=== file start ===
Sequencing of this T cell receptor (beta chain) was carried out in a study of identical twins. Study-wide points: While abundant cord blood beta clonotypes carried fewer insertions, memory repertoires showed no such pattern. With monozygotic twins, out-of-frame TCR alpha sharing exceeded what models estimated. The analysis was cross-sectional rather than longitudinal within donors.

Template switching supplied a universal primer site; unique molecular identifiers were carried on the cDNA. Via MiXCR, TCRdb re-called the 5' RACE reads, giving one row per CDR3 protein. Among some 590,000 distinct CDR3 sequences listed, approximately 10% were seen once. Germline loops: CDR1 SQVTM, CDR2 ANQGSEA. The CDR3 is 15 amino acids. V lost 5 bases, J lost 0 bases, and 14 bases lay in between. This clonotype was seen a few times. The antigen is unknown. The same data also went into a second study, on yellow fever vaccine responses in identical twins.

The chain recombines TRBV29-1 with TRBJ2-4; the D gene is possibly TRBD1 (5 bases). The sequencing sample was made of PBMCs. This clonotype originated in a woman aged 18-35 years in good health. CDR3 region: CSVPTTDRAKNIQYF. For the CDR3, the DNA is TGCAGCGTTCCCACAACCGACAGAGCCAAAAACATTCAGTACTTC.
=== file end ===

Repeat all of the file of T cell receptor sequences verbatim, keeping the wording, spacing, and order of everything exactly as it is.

Sequencing of this T cell receptor (beta chain) was carried out in a study of identical twins. Study-wide points: While abundant cord blood beta clonotypes carried fewer insertions, memory repertoires showed no such pattern. With monozygotic twins, out-of-frame TCR alpha sharing exceeded what models estimated. The analysis was cross-sectional rather than longitudinal within donors.

Template switching supplied a universal primer site; unique molecular identifiers were carried on the cDNA. Via MiXCR, TCRdb re-called the 5' RACE reads, giving one row per CDR3 protein. Among some 590,000 distinct CDR3 sequences listed, approximately 10% were seen once. Germline loops: CDR1 SQVTM, CDR2 ANQGSEA. The CDR3 is 15 amino acids. V lost 5 bases, J lost 0 bases, and 14 bases lay in between. This clonotype was seen a few times. The antigen is unknown. The same data also went into a second study, on yellow fever vaccine responses in identical twins.

The chain recombines TRBV29-1 with TRBJ2-4; the D gene is possibly TRBD1 (5 bases). The sequencing sample was made of PBMCs. This clonotype originated in a woman aged 18-35 years in good health. CDR3 region: CSVPTTDRAKNIQYF. For the CDR3, the DNA is TGCAGCGTTCCCACAACCGACAGAGCCAAAAACATTCAGTACTTC.